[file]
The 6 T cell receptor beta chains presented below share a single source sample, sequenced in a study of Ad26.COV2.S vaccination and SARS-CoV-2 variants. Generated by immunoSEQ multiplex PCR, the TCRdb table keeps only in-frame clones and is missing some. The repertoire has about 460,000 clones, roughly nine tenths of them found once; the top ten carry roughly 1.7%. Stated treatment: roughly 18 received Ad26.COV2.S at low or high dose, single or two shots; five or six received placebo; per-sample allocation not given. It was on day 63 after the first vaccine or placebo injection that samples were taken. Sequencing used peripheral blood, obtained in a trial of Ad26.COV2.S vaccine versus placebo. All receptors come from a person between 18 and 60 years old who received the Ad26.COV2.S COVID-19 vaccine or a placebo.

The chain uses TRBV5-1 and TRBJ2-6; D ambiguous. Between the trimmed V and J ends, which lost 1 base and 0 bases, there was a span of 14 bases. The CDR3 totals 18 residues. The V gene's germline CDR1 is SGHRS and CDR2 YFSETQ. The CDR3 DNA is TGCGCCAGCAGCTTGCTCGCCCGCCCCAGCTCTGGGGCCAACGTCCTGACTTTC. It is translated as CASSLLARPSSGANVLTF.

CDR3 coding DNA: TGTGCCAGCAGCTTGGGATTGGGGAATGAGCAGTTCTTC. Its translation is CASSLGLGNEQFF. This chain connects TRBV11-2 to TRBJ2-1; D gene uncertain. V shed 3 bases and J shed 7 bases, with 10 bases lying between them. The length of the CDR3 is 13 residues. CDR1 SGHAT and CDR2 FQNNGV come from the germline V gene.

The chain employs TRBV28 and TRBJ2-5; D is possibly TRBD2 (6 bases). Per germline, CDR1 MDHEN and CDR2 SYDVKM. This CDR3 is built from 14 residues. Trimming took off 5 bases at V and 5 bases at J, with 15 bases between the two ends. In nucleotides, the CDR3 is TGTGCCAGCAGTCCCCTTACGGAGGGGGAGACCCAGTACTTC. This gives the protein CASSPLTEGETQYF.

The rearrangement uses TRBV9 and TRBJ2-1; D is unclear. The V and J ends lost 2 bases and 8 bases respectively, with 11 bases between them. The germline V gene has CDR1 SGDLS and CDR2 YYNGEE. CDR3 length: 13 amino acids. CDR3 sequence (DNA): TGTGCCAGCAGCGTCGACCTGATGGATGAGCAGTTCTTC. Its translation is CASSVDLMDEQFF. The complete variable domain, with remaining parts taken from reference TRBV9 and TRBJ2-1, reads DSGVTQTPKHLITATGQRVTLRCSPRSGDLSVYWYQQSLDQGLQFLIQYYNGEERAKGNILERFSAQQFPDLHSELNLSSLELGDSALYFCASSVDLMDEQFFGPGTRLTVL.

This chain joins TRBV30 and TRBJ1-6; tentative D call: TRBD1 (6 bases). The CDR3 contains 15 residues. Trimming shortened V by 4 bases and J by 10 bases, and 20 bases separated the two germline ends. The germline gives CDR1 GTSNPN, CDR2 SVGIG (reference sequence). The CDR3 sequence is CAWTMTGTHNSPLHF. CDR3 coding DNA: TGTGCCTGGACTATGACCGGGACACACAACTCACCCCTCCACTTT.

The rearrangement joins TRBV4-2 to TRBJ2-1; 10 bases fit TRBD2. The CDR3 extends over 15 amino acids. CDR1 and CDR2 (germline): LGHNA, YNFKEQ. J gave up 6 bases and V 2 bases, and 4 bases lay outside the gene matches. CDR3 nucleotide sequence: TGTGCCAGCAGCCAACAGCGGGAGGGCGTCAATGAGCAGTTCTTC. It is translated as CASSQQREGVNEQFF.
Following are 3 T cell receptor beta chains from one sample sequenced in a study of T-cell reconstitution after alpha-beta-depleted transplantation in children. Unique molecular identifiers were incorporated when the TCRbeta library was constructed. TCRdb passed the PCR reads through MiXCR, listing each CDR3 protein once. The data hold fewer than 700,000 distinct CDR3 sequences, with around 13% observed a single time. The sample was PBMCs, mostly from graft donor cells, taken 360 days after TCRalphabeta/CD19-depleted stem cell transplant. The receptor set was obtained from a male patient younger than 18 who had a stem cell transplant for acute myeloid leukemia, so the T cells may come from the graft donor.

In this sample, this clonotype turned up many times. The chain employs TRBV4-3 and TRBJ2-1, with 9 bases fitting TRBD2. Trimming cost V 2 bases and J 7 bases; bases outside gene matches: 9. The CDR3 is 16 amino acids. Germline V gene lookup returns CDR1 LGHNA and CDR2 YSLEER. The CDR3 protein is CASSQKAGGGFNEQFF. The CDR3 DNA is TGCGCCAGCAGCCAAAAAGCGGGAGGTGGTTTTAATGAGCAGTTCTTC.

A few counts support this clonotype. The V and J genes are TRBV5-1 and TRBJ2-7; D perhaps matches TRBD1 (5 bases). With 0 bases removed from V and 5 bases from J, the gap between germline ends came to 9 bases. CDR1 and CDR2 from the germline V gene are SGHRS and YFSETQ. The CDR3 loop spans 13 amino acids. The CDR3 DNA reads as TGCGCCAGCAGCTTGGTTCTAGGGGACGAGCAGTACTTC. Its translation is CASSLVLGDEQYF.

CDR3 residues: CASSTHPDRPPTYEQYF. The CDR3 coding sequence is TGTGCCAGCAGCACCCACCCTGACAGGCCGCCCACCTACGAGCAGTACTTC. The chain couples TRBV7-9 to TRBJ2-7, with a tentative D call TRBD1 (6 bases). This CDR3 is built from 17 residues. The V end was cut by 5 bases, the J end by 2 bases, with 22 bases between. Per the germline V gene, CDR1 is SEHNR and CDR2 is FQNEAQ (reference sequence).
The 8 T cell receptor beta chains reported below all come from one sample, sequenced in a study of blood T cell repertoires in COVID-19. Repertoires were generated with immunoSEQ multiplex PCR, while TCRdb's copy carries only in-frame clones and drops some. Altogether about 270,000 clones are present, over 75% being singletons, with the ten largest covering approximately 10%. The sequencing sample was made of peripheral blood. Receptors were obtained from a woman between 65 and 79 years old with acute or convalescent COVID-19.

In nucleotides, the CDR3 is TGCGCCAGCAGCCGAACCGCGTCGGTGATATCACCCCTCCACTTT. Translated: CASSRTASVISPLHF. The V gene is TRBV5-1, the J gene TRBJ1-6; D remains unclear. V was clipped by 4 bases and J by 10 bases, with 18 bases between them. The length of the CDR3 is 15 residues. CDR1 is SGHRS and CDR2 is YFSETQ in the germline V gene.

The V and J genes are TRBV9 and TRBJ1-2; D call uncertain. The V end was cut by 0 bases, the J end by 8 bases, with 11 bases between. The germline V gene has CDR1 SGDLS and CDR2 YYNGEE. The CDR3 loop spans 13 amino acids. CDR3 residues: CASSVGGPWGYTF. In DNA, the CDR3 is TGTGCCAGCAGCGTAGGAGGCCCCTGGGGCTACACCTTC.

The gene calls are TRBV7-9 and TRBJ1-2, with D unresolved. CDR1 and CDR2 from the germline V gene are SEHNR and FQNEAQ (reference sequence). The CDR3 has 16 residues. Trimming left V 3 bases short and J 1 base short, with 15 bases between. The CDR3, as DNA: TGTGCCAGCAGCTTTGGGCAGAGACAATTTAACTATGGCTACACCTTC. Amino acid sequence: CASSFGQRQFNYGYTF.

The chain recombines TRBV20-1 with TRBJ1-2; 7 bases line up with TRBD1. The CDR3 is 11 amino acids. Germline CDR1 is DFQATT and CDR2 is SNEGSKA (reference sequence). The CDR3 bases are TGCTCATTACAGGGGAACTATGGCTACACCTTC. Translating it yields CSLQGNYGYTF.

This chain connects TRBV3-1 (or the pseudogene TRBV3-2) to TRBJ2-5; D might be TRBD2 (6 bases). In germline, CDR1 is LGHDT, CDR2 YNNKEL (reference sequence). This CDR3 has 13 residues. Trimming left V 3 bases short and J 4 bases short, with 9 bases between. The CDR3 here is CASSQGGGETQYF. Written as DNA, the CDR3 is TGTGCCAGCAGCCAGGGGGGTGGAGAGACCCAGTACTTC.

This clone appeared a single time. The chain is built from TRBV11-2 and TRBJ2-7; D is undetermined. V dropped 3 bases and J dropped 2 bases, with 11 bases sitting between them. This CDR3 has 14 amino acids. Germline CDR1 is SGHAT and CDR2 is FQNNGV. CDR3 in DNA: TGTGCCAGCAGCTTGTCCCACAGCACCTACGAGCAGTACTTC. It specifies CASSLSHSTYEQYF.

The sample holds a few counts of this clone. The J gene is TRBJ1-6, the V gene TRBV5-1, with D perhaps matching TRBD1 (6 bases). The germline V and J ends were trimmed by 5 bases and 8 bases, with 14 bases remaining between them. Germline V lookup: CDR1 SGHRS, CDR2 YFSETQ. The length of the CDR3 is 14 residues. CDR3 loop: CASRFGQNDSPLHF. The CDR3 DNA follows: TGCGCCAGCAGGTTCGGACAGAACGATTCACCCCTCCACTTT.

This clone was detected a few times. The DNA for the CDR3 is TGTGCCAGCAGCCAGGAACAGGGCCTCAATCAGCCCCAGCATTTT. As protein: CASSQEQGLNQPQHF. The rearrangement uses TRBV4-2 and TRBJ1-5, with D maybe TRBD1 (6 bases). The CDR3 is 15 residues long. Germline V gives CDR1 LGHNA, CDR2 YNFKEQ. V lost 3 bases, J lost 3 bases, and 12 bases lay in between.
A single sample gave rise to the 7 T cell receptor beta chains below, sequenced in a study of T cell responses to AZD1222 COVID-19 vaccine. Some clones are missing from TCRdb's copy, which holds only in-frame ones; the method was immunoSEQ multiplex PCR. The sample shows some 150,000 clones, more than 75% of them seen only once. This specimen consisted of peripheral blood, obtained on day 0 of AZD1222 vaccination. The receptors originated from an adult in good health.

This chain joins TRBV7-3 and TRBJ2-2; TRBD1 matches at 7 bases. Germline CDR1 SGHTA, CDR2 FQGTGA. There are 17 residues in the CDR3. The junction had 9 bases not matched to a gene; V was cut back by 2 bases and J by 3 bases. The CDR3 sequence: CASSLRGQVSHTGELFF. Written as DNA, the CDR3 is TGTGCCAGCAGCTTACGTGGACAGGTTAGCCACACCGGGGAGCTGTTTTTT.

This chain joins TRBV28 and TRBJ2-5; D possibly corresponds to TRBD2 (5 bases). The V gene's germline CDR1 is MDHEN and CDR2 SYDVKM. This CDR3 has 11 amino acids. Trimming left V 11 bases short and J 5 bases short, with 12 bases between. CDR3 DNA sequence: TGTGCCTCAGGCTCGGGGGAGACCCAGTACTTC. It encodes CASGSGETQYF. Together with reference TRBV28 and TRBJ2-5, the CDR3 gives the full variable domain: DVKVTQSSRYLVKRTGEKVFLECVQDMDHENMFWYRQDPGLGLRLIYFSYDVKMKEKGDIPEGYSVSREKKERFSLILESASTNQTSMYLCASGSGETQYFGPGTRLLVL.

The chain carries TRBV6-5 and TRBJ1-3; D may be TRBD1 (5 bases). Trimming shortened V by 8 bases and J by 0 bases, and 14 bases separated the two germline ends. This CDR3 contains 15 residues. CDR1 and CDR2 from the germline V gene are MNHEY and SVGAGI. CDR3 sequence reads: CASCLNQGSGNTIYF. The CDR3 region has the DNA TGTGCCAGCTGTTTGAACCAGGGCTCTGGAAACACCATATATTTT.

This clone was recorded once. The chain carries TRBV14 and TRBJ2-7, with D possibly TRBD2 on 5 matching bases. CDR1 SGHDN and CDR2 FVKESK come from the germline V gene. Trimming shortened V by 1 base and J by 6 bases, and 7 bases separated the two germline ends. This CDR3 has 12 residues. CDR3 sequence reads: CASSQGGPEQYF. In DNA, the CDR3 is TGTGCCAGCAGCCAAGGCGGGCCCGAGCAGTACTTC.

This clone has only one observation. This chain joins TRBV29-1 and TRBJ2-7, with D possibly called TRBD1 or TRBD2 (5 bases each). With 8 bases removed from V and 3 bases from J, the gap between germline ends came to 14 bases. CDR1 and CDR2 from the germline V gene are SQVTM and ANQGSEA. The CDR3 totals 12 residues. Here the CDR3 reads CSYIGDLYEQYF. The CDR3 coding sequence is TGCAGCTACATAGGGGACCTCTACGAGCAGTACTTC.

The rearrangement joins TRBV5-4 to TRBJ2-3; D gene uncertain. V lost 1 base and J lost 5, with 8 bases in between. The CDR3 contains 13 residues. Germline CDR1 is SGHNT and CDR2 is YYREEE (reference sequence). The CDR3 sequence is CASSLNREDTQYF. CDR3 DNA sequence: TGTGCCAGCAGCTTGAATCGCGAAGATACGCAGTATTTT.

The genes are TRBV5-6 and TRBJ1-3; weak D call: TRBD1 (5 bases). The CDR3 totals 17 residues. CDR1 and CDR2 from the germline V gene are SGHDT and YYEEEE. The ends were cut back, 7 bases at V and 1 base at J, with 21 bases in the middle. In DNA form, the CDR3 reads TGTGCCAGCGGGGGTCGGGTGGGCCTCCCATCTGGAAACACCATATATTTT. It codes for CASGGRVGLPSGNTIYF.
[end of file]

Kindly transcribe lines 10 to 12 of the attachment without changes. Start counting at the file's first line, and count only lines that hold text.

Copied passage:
A few counts support this clonotype. The V and J genes are TRBV5-1 and TRBJ2-7; D perhaps matches TRBD1 (5 bases). With 0 bases removed from V and 5 bases from J, the gap between germline ends came to 9 bases. CDR1 and CDR2 from the germline V gene are SGHRS and YFSETQ. The CDR3 loop spans 13 amino acids. The CDR3 DNA reads as TGCGCCAGCAGCTTGGTTCTAGGGGACGAGCAGTACTTC. Its translation is CASSLVLGDEQYF.

CDR3 residues: CASSTHPDRPPTYEQYF. The CDR3 coding sequence is TGTGCCAGCAGCACCCACCCTGACAGGCCGCCCACCTACGAGCAGTACTTC. The chain couples TRBV7-9 to TRBJ2-7, with a tentative D call TRBD1 (6 bases). This CDR3 is built from 17 residues. The V end was cut by 5 bases, the J end by 2 bases, with 22 bases between. Per the germline V gene, CDR1 is SEHNR and CDR2 is FQNEAQ (reference sequence).
The 8 T cell receptor beta chains reported below all come from one sample, sequenced in a study of blood T cell repertoires in COVID-19. Repertoires were generated with immunoSEQ multiplex PCR, while TCRdb's copy carries only in-frame clones and drops some. Altogether about 270,000 clones are present, over 75% being singletons, with the ten largest covering approximately 10%. The sequencing sample was made of peripheral blood. Receptors were obtained from a woman between 65 and 79 years old with acute or convalescent COVID-19.